A Zen Paradox Commuter Allegory Thingy

Question: Would I get to work faster by driving faster, or by driving slower?
Answer: That doesn’t fully depend on me.

Every morning when I drive to work, I am surrounded by drivers who believe that they will get to work faster by driving faster. These drivers repeatedly zip past me, only to hit the brakes shortly thereafter because they have to stop at the stop lights that are spaced only a few hundred yards apart.
If traffic is light enough, I can let them pass, choose an open lane, and cruise past these drivers who haven’t yet grasped the futility of “hurry up and wait”. If traffic is heavier, and therefore all the lanes are clogged by people who have just rushed past me, I can ease-in behind the shortest line after it has begun to accelerate, allowing me to pass a decent percentage of the people who had recently barged past me–but using less gas and brake pad than those drivers, who are now, I’d like them to grasp, behind me.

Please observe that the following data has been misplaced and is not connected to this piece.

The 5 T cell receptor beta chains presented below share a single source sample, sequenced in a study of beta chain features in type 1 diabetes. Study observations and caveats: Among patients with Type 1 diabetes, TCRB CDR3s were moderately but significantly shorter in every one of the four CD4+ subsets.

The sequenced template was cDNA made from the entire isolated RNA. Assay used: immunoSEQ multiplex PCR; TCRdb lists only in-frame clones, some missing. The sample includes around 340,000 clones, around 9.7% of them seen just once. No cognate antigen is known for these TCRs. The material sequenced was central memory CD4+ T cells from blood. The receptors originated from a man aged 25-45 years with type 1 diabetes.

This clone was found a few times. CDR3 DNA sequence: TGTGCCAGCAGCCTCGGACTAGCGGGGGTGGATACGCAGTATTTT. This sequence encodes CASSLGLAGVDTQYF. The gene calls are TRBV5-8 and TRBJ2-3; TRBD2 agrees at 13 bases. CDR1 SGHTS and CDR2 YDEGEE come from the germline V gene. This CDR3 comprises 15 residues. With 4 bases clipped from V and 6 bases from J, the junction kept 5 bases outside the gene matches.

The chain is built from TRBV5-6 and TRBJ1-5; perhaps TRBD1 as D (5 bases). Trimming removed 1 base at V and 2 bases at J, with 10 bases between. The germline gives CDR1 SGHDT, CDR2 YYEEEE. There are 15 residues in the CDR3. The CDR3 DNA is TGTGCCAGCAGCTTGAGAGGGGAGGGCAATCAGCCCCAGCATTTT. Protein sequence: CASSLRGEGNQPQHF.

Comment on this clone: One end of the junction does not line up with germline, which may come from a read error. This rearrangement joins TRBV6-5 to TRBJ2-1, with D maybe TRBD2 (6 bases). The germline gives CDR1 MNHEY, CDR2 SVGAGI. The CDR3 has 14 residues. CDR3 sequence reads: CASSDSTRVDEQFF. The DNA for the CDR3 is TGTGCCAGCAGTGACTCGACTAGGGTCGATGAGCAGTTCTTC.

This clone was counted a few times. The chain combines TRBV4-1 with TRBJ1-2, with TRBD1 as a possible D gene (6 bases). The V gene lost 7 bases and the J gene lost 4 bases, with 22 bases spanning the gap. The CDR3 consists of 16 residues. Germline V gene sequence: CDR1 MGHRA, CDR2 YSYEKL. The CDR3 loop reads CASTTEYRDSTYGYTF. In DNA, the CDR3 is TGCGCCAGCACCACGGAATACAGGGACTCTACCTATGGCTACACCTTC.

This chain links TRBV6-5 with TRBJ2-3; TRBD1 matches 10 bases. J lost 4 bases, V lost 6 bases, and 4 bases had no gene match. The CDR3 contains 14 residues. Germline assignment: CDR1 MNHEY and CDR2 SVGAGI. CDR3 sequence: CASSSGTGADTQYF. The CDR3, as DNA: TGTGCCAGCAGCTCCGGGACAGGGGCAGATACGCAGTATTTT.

It is counterintuitive: by driving slower, I could use less gas, put less wear-and-tear on my car, and get to work faster than those who believe that they can get to work faster by going faster. But by rushing ahead of me and clogging up all the lanes, the majority who accept the dominant belief system (that one gets to work faster by driving faster), create conditions under which the more rational paradigm is rendered less effective and has the appearance of foolishness.

Question: This is not really about driving, is it?
Answer: No.

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